Roof Installation Advice for Cold Weather

January 24 2019 0comment

Roof Installation Advice for Cold Weather

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With temperatures once again plummeting here in the UK this is bad news for those of us who work outdoors in the construction industry, especially Britain’s army of roofing contractors who often need to work at height during some of the coldest conditions.   The extreme cold brings with it some challenges to overcome, the most important of which are protecting workers and protecting roofs. 

We gave some advice on protecting workers for employers and employees when the winter began so today we’re going to look at what needs to be done to ensure that roofs are protected during the cold spell.

Roofs should always be installed to the BS 5534:2014 Standard which was created to ensure that roofs are more secure during extreme weather conditions.  This requires that:

  • All single lap tiles be fixed mechanically with a certain degree of clipping required on most roofs.
  • Mortar alone is no longer considered sufficient to secure tiles and their fittings to the roof – ridges, hips and verges must also be mechanically fixed.
  • A new fixing specification is necessary for each project to make sure that the roof is as wind-resistant as possible.
  • Any dry fix systems must comply with BS 8612 or have BBS certification.

Other advice and recommendations to consider include:

  • When deciding on which ridge roll product to use, the size of the holes or ventilation features should be taken into account.  Smaller holes will minimise the chance of snow getting through and still meet the requirements of British Standard BS 5250, the Code of Practice covering the control of condensation in buildings.  Make sure a strong adhesive strip is used for maximum security.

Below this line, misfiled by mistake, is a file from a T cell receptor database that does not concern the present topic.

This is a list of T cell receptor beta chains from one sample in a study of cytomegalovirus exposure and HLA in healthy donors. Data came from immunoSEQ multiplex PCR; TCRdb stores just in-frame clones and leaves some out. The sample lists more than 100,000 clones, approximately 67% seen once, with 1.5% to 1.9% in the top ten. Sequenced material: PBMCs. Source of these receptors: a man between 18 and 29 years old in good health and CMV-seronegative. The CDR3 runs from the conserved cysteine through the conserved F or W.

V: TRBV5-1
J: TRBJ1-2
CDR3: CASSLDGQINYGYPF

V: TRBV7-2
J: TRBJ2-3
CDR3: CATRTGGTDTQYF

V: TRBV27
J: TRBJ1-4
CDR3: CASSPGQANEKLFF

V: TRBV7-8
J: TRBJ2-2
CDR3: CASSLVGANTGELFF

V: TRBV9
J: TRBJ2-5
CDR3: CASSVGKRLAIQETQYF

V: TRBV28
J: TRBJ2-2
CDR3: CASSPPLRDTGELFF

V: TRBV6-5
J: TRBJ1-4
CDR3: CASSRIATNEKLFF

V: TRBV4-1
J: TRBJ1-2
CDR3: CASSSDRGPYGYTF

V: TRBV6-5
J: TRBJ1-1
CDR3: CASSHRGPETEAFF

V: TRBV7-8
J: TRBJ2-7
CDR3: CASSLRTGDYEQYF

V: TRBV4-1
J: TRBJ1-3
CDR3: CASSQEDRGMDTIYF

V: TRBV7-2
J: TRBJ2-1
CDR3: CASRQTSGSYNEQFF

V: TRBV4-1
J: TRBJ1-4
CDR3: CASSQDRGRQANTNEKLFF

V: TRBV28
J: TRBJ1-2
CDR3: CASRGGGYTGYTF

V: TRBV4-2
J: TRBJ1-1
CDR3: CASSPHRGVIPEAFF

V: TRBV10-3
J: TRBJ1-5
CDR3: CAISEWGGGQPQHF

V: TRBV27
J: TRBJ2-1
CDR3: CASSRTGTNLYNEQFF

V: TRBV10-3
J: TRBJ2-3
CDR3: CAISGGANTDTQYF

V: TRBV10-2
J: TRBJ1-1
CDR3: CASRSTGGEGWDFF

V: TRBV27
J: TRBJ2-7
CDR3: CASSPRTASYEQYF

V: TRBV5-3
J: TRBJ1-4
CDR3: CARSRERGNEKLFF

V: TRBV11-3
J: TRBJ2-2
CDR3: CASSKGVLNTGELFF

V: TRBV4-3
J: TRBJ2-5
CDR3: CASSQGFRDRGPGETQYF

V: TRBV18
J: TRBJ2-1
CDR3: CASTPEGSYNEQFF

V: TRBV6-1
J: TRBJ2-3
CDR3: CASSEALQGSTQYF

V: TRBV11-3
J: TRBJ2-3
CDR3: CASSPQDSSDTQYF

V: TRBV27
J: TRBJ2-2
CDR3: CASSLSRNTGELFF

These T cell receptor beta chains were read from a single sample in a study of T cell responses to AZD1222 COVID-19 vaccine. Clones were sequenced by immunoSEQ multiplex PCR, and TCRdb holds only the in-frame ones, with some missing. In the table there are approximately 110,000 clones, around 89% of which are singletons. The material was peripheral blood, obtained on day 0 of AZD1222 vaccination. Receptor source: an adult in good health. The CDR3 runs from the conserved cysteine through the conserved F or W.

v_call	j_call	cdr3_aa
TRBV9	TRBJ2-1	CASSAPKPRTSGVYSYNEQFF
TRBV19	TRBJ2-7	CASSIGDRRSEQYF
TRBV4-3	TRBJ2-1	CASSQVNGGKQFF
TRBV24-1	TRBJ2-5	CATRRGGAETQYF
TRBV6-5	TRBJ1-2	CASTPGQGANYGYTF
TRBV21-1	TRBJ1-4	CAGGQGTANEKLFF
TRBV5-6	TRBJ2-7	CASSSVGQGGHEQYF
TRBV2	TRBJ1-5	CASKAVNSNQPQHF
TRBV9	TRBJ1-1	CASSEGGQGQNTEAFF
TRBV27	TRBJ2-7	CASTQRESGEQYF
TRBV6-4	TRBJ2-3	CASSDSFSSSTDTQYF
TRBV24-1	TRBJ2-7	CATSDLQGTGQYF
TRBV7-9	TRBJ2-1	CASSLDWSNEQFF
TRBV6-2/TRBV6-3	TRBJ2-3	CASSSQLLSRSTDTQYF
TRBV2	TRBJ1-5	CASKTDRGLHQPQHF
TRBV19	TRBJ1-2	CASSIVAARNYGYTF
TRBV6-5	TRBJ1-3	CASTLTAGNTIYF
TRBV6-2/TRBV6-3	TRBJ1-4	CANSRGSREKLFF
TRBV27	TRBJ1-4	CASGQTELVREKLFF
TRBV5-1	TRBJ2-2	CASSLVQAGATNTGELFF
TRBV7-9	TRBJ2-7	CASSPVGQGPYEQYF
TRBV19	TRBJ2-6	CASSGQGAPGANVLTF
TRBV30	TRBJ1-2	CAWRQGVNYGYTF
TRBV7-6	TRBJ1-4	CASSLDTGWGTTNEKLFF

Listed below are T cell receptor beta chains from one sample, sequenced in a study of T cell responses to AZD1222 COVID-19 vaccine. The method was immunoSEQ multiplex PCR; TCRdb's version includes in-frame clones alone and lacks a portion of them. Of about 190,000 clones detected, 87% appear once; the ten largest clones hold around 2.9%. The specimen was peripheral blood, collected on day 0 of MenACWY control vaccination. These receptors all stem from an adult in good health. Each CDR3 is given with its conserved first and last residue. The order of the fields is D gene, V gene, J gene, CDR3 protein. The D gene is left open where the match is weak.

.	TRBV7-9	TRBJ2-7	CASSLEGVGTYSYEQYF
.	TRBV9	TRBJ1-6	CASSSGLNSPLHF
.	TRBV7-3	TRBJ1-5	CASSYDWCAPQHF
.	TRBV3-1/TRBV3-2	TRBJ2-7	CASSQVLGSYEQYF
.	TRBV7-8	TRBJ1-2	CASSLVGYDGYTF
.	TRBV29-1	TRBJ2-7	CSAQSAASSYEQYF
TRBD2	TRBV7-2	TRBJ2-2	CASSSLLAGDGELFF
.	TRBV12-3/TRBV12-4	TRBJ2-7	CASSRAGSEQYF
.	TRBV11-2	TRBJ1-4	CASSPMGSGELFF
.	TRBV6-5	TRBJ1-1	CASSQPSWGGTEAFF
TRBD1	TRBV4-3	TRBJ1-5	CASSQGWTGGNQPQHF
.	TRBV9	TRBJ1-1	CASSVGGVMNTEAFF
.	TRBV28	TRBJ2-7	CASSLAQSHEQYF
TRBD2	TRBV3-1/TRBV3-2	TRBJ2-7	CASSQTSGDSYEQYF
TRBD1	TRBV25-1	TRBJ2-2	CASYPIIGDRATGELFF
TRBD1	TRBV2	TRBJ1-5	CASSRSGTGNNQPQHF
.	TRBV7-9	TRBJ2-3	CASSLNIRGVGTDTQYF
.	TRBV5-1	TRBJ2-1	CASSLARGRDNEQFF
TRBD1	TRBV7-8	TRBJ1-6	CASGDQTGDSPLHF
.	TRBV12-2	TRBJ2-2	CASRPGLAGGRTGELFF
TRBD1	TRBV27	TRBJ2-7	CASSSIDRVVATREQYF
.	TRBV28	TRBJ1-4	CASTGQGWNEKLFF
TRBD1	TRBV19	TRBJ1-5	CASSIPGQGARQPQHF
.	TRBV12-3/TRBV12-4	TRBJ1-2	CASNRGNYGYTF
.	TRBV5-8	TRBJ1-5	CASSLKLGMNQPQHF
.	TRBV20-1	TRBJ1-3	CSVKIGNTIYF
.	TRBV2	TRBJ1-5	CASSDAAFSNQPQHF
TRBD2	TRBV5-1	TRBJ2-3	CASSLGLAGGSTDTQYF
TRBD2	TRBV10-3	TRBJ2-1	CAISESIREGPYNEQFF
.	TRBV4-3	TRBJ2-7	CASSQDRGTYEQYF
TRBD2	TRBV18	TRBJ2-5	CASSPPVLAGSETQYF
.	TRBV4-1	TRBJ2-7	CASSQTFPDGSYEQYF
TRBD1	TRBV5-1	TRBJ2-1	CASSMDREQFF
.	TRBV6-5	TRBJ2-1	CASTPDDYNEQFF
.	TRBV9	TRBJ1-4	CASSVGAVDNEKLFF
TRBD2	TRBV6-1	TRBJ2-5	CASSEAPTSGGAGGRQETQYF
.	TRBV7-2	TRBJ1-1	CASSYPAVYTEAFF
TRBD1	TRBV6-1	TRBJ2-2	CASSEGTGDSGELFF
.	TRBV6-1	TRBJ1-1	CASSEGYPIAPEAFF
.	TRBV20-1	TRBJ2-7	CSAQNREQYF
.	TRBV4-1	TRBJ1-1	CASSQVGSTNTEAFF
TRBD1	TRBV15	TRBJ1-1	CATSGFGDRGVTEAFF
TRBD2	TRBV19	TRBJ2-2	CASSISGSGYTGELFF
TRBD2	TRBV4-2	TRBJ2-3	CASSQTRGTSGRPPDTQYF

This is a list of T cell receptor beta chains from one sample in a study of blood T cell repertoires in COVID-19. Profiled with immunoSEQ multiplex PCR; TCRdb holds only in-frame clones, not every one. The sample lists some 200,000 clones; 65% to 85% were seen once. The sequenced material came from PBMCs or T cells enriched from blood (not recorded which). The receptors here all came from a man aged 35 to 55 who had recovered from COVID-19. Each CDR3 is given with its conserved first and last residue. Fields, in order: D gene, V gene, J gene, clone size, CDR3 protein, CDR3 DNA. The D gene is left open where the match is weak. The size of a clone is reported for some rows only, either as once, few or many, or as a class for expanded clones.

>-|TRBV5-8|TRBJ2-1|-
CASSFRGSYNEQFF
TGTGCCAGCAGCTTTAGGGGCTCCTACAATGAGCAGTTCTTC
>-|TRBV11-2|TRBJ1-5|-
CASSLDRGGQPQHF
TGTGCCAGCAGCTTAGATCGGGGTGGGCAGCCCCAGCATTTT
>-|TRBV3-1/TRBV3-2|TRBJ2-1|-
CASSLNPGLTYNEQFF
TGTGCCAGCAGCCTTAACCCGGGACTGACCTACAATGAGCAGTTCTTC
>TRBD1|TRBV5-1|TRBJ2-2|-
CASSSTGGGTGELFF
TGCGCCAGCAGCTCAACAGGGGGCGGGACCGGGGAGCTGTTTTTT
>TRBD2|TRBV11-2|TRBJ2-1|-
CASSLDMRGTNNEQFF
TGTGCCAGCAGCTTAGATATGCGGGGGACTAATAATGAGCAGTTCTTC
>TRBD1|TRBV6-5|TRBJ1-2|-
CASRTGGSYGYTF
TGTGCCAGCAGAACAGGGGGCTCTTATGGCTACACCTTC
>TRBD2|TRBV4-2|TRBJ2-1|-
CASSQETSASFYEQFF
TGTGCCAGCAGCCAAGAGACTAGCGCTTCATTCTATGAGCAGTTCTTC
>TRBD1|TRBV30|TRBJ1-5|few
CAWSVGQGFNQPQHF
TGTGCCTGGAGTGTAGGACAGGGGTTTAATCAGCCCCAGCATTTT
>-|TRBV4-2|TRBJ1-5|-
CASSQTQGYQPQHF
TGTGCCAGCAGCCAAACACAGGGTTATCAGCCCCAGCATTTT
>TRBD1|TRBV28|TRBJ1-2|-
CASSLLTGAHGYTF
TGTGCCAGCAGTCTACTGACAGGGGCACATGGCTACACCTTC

• Mortar should not be used in temperatures lower than 2° as it will be vulnerable to frost damage.  
  • Membranes must be installed to BS 5534 requirements and laps should be sealed to prevent water or snow from entering.
  • Tile vents should include trays which channel water and snow away from holes in the membrane where the vent goes through.  When trays are not used, water running down the roof will enter the hole where the vent is.
  • Don’t rely on a breathable membrane as the sole source of ventilation – breathable membrane does not mean that no other ventilation is necessary.  Some type of supplemental ventilation will be necessary in order to comply with BS 5250.
  • Using a full roof system from a single manufacturer will ensure that all of the different components have been designed and tested to work effectively together. 

The UK winters are long and often quite harsh meaning that protecting ourselves and our homes and buildings from the effects of rain, wind, snow and ice is just part of being British.  We may moan about the cold (and the lack of proper summers on occasion), but we have some of the most stringent safety laws and building regulations in the world which means that we’re tough enough to withstand everything the weather gods have to throw at us.

 

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